The Competition and Markets Authority (“CMA”) has been made aware of a number of consumer protection concerns; in response to these concerns on 1 December 2015 the CMA launched a consumer law compliance review into the practices of cloud storage service suppliers. The review will focus on a number of areas during the consumer experience and seeks input from different stakeholders, from consumers to cloud providers. Stakeholders have until 15 January 2016 to comment, with the guidance due to be published in May 2015. This review is likely to be the first of a number of actions by the CMA designed to protect consumer rights.
Cloud storage is now being used by over 40% of adults in the UK, its ease of use means that UK consumers are no longer limited to the storage capacity of their particular device. However, as with any fast-paced technological development, teething problems are inevitable and the regulators are battling to keep up. This is the first in-depth look by the CMA at the competitiveness and consumer friendliness of cloud suppliers’ practices.
Whilst this review comes from a consumer protection perspective, the results could also have wider business implications. This review follows the guidance published recently by the Financial Conduct Authority (“FCA”), which stated that there was no reason why cloud solutions cannot be used in the financial sector. Whilst the FCA advice places emphasis on putting various safeguards in place, the FCA has clearly expressed an appetite to drive development of the cloud in the financial sector.
Our analysis of the recent FCA guidance on cloud usage can be found here.
Key issues and the scope of the CMA review
The CMA intends to assess cloud providers’ compliance with a number of consumer laws, which include the recently enacted Consumer Protection Act 2015, as well as taking into account evolving legislative developments at EU level, such as the proposed Single Digital Market.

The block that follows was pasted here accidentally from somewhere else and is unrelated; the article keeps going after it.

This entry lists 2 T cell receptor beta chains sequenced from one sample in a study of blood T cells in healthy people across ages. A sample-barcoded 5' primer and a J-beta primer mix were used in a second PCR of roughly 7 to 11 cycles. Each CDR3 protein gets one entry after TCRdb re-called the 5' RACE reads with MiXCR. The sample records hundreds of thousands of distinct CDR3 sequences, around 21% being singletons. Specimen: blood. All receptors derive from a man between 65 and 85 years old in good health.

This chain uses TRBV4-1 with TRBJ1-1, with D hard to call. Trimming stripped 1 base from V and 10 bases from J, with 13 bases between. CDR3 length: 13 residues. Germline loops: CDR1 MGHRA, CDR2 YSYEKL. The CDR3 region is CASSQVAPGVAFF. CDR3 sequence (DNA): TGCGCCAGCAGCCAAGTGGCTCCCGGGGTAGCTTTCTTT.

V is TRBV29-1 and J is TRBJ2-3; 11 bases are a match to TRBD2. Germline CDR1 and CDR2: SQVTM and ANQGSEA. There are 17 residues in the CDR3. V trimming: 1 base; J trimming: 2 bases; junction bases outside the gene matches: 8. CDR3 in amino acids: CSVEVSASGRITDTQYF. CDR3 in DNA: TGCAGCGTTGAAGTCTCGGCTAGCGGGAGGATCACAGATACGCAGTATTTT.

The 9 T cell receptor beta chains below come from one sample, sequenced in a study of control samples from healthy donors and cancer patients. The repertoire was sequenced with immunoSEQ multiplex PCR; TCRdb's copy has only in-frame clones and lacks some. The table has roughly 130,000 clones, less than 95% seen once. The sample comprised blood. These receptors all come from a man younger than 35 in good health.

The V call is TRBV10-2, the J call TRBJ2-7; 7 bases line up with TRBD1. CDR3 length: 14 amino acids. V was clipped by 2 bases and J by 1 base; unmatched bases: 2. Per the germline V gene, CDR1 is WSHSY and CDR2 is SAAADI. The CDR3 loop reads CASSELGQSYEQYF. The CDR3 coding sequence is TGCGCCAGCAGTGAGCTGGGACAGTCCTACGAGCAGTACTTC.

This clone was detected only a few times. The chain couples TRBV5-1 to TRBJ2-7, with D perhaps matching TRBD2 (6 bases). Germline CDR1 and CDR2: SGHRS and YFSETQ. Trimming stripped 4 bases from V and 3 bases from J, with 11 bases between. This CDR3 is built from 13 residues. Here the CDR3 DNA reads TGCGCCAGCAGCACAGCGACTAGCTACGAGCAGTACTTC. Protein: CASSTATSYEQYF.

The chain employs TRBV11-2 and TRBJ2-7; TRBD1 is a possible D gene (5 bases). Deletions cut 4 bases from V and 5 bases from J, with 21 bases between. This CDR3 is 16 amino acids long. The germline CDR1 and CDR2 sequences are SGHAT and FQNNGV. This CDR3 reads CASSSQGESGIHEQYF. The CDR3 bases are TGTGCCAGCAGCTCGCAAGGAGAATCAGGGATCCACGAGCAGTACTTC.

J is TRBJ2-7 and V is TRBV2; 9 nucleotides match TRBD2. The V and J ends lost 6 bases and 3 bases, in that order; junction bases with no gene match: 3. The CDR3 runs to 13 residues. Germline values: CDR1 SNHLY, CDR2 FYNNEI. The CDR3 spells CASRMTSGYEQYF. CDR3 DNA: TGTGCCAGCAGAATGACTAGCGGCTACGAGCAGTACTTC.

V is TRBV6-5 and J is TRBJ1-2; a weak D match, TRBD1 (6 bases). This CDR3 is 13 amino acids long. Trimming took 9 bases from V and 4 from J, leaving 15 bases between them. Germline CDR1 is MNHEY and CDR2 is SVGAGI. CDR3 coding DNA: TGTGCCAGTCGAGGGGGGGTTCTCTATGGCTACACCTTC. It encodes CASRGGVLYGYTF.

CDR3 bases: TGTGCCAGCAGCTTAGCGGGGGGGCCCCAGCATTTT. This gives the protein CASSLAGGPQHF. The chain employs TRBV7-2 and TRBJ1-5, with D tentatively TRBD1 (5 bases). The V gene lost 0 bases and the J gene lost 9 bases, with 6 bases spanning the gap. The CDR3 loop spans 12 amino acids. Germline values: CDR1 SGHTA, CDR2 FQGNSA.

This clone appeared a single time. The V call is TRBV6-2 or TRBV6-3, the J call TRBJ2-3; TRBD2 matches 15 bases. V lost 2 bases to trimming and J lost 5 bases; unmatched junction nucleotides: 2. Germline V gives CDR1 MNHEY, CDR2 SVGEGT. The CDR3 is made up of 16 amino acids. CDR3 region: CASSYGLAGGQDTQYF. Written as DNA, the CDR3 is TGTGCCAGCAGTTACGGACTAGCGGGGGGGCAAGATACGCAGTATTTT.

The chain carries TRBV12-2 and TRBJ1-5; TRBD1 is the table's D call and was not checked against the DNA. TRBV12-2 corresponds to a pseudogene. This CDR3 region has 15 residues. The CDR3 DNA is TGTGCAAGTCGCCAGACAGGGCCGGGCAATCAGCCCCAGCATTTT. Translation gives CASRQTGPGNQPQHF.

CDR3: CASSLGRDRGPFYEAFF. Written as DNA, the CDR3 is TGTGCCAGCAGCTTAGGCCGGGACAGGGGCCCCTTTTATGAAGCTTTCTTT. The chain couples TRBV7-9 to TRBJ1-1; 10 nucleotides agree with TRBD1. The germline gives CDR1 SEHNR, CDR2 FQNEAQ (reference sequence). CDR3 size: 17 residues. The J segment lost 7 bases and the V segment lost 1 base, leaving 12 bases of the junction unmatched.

The scope of this review will only go as far as looking into cloud storage services whose primary purpose is to store and organise digital data. The review will cover cloud storage service providers who service UK consumers; this will also capture cloud storage providers overseas. The review expressly excludes cloud services which are an incidental part of another service, for example the sharing of photos on a social media platform.
The CMA is particularly interested in how consumers are treated at different stages in the lifecycle of using the cloud; before consumers sign up, during their cloud contract, and after the contract ends:
- Before the contract – how the product is marketed, security of data, how and where the storage is purchased and how the most important terms are communicated to consumers, are just some of the issues which interest the CMA.
- During the contract – why the price or service offered to the consumer might change, as well as how customer data losses are dealt with and any redress options. More generally the CMA is looking to understand what common problems consumers encounter and how are these solved by the cloud providers.
- After the contract – how contracts are renewed automatically, why suppliers might cancel a contract, what happens if a consumer cancels and what happens to the consumer data once a contract is terminated.
The CMA is seeking a wide range of views from consumers, cloud storage providers, research and academic organisations, consumer groups and trade associations.
At this stage, the CMA has yet to give a firm indication of what recommendations or action it is likely to take. In any event, the review’s findings are likely to require each cloud provider to review the terms and conditions controlling the entire customer experience.
Technological developments always bring associated risks, and once the results of the CMA’s review are released in May 2016, we will have a clearer picture of what, if any, action is likely to be taken by that regulator. Following on from the recent FCA guidance consultation covering cloud services, the CMA review further demonstrates that as cloud technology moves into the mainstream, legal and regulatory developments will follow.